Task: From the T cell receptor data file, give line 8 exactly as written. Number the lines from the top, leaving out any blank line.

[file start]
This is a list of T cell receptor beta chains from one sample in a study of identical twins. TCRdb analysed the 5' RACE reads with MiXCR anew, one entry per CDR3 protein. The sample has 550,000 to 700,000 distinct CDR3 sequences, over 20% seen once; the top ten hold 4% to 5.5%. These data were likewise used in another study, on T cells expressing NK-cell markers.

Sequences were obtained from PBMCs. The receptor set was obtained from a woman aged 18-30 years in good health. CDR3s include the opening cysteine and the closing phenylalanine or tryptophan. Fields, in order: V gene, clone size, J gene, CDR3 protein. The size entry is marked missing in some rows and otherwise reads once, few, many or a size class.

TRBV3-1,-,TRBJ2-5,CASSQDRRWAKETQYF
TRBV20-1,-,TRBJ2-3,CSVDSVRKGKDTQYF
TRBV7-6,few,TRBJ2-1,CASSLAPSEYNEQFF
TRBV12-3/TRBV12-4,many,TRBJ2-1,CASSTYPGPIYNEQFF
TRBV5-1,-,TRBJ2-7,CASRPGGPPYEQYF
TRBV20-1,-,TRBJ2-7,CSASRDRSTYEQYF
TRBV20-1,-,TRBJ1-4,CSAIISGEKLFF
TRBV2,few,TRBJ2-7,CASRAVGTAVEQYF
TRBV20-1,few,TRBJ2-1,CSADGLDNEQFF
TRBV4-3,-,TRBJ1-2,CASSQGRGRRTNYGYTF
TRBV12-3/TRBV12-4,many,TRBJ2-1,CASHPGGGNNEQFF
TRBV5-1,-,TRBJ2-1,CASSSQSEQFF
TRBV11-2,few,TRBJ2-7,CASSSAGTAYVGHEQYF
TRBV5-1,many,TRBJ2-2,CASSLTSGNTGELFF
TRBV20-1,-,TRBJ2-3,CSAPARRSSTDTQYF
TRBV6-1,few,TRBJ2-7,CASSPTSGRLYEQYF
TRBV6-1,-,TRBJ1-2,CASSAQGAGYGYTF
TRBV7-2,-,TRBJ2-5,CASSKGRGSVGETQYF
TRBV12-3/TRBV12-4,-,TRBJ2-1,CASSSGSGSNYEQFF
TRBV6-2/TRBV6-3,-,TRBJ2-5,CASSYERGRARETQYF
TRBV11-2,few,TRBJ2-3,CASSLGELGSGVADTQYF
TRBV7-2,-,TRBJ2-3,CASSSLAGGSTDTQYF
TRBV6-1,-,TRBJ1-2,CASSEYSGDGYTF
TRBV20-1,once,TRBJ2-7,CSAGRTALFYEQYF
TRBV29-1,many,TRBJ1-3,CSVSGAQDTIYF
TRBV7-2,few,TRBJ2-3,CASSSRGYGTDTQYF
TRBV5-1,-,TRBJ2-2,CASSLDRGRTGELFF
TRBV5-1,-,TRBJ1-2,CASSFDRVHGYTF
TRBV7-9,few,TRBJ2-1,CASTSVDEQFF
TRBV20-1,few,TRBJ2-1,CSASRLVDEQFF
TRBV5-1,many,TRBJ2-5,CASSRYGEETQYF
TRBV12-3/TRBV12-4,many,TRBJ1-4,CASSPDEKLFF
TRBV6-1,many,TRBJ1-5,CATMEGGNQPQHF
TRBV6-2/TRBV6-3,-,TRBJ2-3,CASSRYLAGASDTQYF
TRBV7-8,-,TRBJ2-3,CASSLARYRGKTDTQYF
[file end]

TRBV20-1,-,TRBJ2-7,CSASRDRSTYEQYF